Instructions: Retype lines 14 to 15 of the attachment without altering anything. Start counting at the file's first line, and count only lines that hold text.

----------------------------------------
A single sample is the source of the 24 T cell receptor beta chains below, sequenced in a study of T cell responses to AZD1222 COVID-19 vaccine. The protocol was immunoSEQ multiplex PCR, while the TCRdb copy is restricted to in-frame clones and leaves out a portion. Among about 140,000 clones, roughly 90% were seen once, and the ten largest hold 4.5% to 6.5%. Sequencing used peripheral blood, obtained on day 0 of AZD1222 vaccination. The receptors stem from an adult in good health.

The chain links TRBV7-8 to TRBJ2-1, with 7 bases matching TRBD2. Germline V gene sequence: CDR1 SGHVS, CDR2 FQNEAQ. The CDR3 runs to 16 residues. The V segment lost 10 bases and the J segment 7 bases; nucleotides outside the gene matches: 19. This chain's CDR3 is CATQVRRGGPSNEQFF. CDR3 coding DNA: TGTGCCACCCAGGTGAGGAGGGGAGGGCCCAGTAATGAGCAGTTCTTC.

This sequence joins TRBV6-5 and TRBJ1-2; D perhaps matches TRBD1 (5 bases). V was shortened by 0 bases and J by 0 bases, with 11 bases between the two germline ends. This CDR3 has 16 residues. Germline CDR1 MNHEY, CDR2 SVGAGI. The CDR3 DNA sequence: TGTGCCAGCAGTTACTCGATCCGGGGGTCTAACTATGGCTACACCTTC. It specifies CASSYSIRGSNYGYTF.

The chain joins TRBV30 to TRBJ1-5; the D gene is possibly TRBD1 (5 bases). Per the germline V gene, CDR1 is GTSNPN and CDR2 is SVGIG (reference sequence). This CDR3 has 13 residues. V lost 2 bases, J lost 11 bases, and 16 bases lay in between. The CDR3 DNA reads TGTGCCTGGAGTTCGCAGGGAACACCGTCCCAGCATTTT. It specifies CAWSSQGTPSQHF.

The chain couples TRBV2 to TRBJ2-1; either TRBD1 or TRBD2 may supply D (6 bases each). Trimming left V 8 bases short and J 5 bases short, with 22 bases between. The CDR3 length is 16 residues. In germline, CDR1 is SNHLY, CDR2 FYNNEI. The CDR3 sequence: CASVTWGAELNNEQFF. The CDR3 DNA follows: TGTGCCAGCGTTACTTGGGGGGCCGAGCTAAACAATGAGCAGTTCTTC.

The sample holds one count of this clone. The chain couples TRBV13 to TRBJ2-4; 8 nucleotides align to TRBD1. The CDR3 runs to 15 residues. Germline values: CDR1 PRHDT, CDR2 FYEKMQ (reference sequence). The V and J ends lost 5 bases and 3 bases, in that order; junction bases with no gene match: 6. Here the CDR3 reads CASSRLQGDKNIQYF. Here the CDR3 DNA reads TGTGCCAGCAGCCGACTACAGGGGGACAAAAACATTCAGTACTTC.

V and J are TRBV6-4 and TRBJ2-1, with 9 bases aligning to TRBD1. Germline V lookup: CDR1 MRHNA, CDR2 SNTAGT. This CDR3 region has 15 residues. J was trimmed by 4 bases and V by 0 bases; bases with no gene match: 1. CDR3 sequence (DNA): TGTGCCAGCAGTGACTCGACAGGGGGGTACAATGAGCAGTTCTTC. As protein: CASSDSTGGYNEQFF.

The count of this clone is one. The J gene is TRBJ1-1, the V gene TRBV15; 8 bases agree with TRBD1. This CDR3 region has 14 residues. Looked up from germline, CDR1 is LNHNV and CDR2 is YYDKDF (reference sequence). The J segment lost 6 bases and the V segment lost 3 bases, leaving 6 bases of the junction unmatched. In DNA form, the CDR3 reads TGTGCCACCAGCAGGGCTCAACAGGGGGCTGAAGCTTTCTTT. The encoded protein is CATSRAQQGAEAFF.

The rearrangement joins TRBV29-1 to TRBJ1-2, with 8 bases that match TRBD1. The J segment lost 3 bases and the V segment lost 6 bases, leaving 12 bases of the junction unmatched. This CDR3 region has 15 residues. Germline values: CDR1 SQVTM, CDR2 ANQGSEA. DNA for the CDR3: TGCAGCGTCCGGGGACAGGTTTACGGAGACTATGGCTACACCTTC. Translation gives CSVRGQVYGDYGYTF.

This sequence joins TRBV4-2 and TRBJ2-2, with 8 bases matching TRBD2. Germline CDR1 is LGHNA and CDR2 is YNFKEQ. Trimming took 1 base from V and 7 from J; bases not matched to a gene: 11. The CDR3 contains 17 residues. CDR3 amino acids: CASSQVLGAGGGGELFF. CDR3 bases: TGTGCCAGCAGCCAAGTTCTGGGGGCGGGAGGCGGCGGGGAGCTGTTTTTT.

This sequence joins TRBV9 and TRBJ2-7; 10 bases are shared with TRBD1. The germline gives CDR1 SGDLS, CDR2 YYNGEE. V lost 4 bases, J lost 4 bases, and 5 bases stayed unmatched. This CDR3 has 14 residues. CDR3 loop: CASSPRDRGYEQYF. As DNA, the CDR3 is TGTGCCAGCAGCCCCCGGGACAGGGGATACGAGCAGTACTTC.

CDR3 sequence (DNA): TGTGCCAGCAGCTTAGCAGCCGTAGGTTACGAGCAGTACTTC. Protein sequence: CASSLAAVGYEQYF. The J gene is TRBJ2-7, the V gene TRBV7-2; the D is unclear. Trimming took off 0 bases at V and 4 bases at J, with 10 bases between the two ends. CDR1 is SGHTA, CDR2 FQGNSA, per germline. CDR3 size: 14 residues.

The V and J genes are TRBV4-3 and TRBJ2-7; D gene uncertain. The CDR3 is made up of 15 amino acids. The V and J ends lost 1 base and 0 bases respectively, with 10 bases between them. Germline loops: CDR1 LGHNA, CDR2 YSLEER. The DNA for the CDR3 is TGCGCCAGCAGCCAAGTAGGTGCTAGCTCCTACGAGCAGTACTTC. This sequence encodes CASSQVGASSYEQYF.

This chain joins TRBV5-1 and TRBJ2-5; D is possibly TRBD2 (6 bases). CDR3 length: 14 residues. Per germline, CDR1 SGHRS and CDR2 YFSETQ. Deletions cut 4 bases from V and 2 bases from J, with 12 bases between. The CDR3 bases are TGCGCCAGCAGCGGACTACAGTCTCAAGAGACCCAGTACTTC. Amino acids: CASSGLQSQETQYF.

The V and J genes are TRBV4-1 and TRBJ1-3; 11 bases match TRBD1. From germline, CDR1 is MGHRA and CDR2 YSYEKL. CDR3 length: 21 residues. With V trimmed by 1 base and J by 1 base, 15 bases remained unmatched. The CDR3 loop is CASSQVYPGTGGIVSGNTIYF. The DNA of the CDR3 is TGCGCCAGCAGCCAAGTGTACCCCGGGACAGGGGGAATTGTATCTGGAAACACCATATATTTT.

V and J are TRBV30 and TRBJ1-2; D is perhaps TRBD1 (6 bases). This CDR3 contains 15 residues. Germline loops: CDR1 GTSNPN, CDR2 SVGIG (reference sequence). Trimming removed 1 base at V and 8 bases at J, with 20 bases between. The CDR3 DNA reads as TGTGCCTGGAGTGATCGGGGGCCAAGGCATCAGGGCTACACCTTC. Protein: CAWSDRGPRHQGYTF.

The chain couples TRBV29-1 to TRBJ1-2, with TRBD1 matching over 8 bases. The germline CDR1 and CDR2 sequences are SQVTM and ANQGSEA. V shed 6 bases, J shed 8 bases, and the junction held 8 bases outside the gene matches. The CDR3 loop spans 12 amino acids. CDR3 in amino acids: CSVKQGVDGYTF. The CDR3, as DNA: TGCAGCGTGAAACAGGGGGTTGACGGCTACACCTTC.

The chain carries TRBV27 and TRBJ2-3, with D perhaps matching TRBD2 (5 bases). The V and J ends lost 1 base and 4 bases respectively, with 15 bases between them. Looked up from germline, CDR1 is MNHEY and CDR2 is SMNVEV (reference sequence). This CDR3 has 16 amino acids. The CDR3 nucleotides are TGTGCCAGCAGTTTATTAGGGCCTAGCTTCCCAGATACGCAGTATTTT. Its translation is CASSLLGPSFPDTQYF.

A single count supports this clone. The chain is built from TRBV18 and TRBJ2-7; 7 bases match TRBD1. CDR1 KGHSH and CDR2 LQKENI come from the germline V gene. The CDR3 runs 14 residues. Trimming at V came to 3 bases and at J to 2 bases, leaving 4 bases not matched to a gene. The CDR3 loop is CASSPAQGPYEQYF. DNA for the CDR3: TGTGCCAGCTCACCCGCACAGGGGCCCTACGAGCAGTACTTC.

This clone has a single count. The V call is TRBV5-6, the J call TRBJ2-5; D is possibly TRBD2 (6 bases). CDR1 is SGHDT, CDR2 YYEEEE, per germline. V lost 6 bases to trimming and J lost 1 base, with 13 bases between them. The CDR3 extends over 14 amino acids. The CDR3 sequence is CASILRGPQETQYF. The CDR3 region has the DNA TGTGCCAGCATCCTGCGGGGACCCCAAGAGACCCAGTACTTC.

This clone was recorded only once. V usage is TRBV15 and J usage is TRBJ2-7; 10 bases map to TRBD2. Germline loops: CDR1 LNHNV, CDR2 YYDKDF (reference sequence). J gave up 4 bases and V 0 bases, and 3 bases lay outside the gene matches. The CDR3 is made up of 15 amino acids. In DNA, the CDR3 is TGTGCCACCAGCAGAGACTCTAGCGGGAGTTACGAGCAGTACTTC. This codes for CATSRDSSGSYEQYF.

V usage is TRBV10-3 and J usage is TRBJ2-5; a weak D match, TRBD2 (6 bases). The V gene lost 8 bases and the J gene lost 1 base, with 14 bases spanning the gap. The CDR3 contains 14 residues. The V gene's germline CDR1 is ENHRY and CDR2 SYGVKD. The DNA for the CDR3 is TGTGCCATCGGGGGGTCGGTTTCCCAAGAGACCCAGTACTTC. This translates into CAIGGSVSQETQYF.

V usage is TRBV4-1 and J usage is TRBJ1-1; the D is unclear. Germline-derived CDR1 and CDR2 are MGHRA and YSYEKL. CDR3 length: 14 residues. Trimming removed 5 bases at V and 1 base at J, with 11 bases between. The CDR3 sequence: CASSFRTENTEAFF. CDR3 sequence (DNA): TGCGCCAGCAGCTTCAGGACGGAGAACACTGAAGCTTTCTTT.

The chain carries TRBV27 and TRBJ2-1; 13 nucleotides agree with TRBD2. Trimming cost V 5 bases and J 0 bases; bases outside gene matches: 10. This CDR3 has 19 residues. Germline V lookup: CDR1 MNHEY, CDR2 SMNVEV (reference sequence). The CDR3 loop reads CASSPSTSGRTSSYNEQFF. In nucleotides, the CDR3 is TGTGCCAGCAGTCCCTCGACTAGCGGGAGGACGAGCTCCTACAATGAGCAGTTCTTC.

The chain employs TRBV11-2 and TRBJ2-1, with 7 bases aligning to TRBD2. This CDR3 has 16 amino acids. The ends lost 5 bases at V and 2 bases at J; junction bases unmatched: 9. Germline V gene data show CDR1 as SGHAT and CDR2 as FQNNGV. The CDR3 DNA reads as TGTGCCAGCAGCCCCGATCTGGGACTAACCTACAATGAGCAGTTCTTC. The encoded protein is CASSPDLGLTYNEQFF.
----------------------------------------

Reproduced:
This chain joins TRBV5-1 and TRBJ2-5; D is possibly TRBD2 (6 bases). CDR3 length: 14 residues. Per germline, CDR1 SGHRS and CDR2 YFSETQ. Deletions cut 4 bases from V and 2 bases from J, with 12 bases between. The CDR3 bases are TGCGCCAGCAGCGGACTACAGTCTCAAGAGACCCAGTACTTC. Amino acids: CASSGLQSQETQYF.

The V and J genes are TRBV4-1 and TRBJ1-3; 11 bases match TRBD1. From germline, CDR1 is MGHRA and CDR2 YSYEKL. CDR3 length: 21 residues. With V trimmed by 1 base and J by 1 base, 15 bases remained unmatched. The CDR3 loop is CASSQVYPGTGGIVSGNTIYF. The DNA of the CDR3 is TGCGCCAGCAGCCAAGTGTACCCCGGGACAGGGGGAATTGTATCTGGAAACACCATATATTTT.